• traveller

    poppv - connecting circuits 9 and 10 to your well pump breakers (2 x 20-amp breakers) is exactly what I did and is an ideal way to connect the UTS. 

    The only slight clarification I might offer is when you say "I then hook up my generator (don't start) - then turn off the MAIN utility power - then power up the generator???".  As Angela already said, you do not need to turn off the Mains as the UTS will take care of that for you and ensure nothing gets backfed into the utility grid.  The clarification I wanted to make is that I suggest you start the generator BEFORE connecting it to the UTS.  Most generator manufacturers recommend that you let it warm up for a few minutes before putting it under load.  My process if we lose power is to wheel out the generator, start it up, while it warms up go find the generator cable, plug it into the power inlet which leads to the UTS, and finally plug the other end into the generator outlet.  a second later, the house lights up...

    When the utility power comes back on just reverse that process (Unplug the generator cable, shut down the generator, put it all away), then go explain to your jealous neighbors why your house was all lit up when everybody else was in the dark.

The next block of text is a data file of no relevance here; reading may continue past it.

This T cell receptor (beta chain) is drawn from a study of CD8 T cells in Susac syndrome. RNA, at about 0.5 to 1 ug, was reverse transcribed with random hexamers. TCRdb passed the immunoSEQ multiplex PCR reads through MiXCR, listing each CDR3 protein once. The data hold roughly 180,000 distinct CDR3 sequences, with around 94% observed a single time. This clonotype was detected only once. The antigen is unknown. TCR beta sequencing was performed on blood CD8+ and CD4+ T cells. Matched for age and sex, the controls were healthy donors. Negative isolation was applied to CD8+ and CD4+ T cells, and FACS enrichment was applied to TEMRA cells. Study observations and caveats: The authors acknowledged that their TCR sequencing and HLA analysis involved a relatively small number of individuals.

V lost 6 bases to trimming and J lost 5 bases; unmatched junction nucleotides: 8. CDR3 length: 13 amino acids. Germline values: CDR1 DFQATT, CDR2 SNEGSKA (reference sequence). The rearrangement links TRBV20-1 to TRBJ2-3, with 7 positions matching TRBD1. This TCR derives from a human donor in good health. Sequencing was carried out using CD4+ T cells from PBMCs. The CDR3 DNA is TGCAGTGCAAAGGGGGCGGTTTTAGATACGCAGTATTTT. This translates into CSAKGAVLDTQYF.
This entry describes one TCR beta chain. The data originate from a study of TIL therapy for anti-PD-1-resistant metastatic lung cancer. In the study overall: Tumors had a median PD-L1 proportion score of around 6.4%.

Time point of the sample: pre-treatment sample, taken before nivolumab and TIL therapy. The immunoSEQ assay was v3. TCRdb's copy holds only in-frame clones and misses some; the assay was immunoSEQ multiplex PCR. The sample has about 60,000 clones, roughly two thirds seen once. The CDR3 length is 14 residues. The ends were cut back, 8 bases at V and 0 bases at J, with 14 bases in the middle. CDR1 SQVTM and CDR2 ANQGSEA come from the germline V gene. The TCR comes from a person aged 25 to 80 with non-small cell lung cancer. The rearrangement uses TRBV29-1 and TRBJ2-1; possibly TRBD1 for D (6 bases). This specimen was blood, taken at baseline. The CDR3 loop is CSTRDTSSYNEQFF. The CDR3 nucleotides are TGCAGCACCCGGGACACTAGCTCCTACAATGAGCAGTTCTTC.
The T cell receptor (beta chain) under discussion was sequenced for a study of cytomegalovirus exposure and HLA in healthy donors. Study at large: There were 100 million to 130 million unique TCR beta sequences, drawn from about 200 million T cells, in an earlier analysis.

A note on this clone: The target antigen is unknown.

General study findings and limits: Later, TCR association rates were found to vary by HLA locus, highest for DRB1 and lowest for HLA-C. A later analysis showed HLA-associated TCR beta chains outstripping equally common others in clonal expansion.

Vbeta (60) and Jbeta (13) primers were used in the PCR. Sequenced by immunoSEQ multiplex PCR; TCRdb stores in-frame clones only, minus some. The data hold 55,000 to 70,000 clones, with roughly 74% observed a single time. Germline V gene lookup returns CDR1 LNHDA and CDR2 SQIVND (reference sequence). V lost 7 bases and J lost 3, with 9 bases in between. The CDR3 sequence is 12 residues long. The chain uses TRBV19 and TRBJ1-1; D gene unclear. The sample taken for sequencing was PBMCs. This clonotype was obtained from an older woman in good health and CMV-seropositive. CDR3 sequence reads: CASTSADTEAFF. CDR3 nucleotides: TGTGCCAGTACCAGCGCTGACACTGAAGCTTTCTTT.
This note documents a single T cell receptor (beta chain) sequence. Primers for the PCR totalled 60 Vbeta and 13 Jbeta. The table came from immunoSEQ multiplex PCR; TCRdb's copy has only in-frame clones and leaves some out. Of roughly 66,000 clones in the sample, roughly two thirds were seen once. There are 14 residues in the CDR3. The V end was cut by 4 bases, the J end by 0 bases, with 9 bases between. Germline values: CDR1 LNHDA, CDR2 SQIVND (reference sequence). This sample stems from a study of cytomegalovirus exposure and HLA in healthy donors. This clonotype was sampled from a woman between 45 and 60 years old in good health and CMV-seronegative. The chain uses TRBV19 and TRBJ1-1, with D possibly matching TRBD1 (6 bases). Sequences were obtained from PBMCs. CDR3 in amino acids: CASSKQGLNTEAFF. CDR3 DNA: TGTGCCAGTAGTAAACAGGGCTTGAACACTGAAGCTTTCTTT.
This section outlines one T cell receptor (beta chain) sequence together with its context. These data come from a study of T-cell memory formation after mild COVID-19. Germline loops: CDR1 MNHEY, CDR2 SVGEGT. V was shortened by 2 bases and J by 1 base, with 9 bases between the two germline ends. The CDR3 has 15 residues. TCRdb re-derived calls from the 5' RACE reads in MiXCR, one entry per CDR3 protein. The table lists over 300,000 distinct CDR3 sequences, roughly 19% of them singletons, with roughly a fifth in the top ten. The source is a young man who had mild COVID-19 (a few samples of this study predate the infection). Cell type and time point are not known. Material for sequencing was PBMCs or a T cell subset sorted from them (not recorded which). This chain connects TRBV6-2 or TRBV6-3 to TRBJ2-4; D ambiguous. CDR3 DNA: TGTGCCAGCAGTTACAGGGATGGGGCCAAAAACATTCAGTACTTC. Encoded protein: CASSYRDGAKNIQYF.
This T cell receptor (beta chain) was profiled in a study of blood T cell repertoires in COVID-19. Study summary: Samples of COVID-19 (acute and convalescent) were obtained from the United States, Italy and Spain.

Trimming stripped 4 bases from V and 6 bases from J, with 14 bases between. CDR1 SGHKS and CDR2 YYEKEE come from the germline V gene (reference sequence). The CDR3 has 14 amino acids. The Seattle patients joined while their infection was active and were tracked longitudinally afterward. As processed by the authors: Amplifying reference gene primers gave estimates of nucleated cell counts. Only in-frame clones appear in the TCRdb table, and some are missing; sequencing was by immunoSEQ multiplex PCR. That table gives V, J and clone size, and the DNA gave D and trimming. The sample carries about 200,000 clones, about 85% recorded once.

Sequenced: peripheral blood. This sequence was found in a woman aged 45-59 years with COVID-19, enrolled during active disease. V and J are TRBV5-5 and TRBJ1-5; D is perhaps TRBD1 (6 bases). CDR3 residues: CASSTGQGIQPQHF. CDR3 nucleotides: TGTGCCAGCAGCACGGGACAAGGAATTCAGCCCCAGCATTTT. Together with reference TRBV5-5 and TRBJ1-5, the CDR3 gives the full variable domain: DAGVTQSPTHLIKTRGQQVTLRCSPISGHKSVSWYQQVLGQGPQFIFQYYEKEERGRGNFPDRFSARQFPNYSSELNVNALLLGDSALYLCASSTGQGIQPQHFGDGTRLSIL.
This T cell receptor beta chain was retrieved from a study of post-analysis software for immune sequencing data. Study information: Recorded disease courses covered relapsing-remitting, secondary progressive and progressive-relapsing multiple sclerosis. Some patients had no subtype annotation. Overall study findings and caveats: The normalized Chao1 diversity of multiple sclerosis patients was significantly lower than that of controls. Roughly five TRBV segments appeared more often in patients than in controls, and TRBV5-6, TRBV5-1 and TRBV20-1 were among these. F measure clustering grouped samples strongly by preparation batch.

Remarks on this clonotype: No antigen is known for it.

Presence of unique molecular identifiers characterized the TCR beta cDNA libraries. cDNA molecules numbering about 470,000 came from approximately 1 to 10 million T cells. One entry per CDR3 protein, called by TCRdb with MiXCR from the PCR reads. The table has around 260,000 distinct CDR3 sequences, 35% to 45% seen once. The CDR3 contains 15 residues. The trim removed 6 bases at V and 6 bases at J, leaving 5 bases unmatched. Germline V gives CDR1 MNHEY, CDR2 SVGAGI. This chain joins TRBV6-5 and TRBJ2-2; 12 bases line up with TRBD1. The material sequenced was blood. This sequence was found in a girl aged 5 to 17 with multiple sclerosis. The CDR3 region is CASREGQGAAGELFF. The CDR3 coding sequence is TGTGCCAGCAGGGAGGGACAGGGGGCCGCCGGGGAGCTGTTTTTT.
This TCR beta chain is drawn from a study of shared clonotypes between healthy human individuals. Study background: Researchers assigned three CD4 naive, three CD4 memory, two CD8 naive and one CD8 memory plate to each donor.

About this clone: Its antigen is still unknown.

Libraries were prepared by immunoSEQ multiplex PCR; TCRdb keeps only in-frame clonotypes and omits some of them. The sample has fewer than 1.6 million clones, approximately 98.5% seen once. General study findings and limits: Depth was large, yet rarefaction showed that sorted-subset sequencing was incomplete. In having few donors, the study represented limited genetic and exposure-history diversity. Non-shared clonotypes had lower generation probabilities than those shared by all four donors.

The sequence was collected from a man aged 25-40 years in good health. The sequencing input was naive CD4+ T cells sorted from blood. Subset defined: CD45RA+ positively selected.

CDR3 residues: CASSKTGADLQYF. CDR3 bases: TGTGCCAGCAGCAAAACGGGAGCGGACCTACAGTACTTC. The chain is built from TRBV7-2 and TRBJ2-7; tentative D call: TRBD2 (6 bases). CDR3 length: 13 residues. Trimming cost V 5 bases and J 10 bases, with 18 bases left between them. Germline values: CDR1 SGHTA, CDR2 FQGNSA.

• poppv
    This discussion is marked as answered

    Thanks Traveller!   This was VERY helpful. 

    I guess my last question is per my previous question...

    Since the UTS only has 10 circuits (8 since 9-10 will be for well pump)...

    Can I double up some house circuits to one UTS circuit?  For example - adding the garage circuit - which hardly gets used - to perhaps a living room circuit so that I don't take up 2 UTS circuits?


  • poppv

    Hi Angela,

    I am looking at the APCSMC1500 Smart UPS for the 2nd backup for my UTS10BI.  Can I use this one?

    Can you explain how this would work? I would plug the UPS into the UPS connection on the from of the Transfer Switch.  During set-up - I see the default 2nd backup is already set to UPS.  Is this it???

    Next, this would power all my UTS circuits for a short period of time, until I get the generator hook up - correct? OR is it just a back up for one circuit???


  • ipicKedawinna

    You can double up circuits if you want as long as you don't exceed the 15A or 20A rating (depending on what you've set it to).

    Also, SMC1500 is fine. It will support any circuits you set to uninterruptible as well as the intelligence of the UTS unit when power is lost and while the generator is starting. And also, FYI, circuit 1 provides power to that convenience outlet on the front (when power is present) for the UPS and because of that, you cannot set circuit 1 as uninterruptible.

  • poppv

    Thanks Angela -

    So the UPS will have two plugs going to the UTS - One gets plugged into the UPS inlet and the other the convenience outlet?


  • ipicKedawinna

    My understanding is you use the UPS inlet typically for the UPS (or a generator) and convenience outlet could be for another UPS or even generator - whatever supports a NEMA 5-15 that you could plug in. But, sounds like you can do what you want as well.